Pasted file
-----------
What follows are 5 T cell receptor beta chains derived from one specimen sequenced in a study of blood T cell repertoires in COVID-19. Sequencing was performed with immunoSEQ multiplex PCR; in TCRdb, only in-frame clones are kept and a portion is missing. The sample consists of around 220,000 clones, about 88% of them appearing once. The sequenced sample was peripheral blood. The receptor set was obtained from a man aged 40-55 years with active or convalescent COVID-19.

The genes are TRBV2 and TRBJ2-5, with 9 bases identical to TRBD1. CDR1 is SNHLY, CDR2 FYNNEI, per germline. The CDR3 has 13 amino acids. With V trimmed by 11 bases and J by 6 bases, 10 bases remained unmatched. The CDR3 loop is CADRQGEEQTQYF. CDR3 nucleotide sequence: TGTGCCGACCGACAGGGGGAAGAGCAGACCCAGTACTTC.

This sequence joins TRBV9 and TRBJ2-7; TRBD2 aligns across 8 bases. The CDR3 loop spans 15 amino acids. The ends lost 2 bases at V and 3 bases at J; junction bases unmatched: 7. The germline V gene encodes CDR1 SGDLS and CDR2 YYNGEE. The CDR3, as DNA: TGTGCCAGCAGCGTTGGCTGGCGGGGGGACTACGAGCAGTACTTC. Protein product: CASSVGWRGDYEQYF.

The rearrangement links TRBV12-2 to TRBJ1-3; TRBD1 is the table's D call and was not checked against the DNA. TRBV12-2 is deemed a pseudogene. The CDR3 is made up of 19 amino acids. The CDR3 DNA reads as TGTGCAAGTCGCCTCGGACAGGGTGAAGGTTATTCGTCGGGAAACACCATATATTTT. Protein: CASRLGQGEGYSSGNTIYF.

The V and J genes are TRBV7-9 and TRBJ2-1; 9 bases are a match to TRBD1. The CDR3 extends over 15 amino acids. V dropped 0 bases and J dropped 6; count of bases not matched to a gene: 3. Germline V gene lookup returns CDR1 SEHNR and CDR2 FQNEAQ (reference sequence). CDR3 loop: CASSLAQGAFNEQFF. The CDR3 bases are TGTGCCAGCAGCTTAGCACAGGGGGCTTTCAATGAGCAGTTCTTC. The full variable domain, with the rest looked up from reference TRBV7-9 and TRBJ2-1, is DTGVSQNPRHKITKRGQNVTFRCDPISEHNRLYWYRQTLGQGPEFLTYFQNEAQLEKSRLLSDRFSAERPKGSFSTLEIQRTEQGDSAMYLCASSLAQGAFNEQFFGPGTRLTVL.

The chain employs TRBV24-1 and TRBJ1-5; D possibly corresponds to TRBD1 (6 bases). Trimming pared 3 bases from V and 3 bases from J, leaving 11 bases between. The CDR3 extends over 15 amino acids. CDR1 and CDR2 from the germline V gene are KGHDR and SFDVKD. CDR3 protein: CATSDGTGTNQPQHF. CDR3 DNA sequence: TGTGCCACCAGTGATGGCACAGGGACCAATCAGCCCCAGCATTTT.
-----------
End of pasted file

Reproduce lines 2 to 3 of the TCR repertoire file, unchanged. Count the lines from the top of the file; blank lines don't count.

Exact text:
The genes are TRBV2 and TRBJ2-5, with 9 bases identical to TRBD1. CDR1 is SNHLY, CDR2 FYNNEI, per germline. The CDR3 has 13 amino acids. With V trimmed by 11 bases and J by 6 bases, 10 bases remained unmatched. The CDR3 loop is CADRQGEEQTQYF. CDR3 nucleotide sequence: TGTGCCGACCGACAGGGGGAAGAGCAGACCCAGTACTTC.

This sequence joins TRBV9 and TRBJ2-7; TRBD2 aligns across 8 bases. The CDR3 loop spans 15 amino acids. The ends lost 2 bases at V and 3 bases at J; junction bases unmatched: 7. The germline V gene encodes CDR1 SGDLS and CDR2 YYNGEE. The CDR3, as DNA: TGTGCCAGCAGCGTTGGCTGGCGGGGGGACTACGAGCAGTACTTC. Protein product: CASSVGWRGDYEQYF.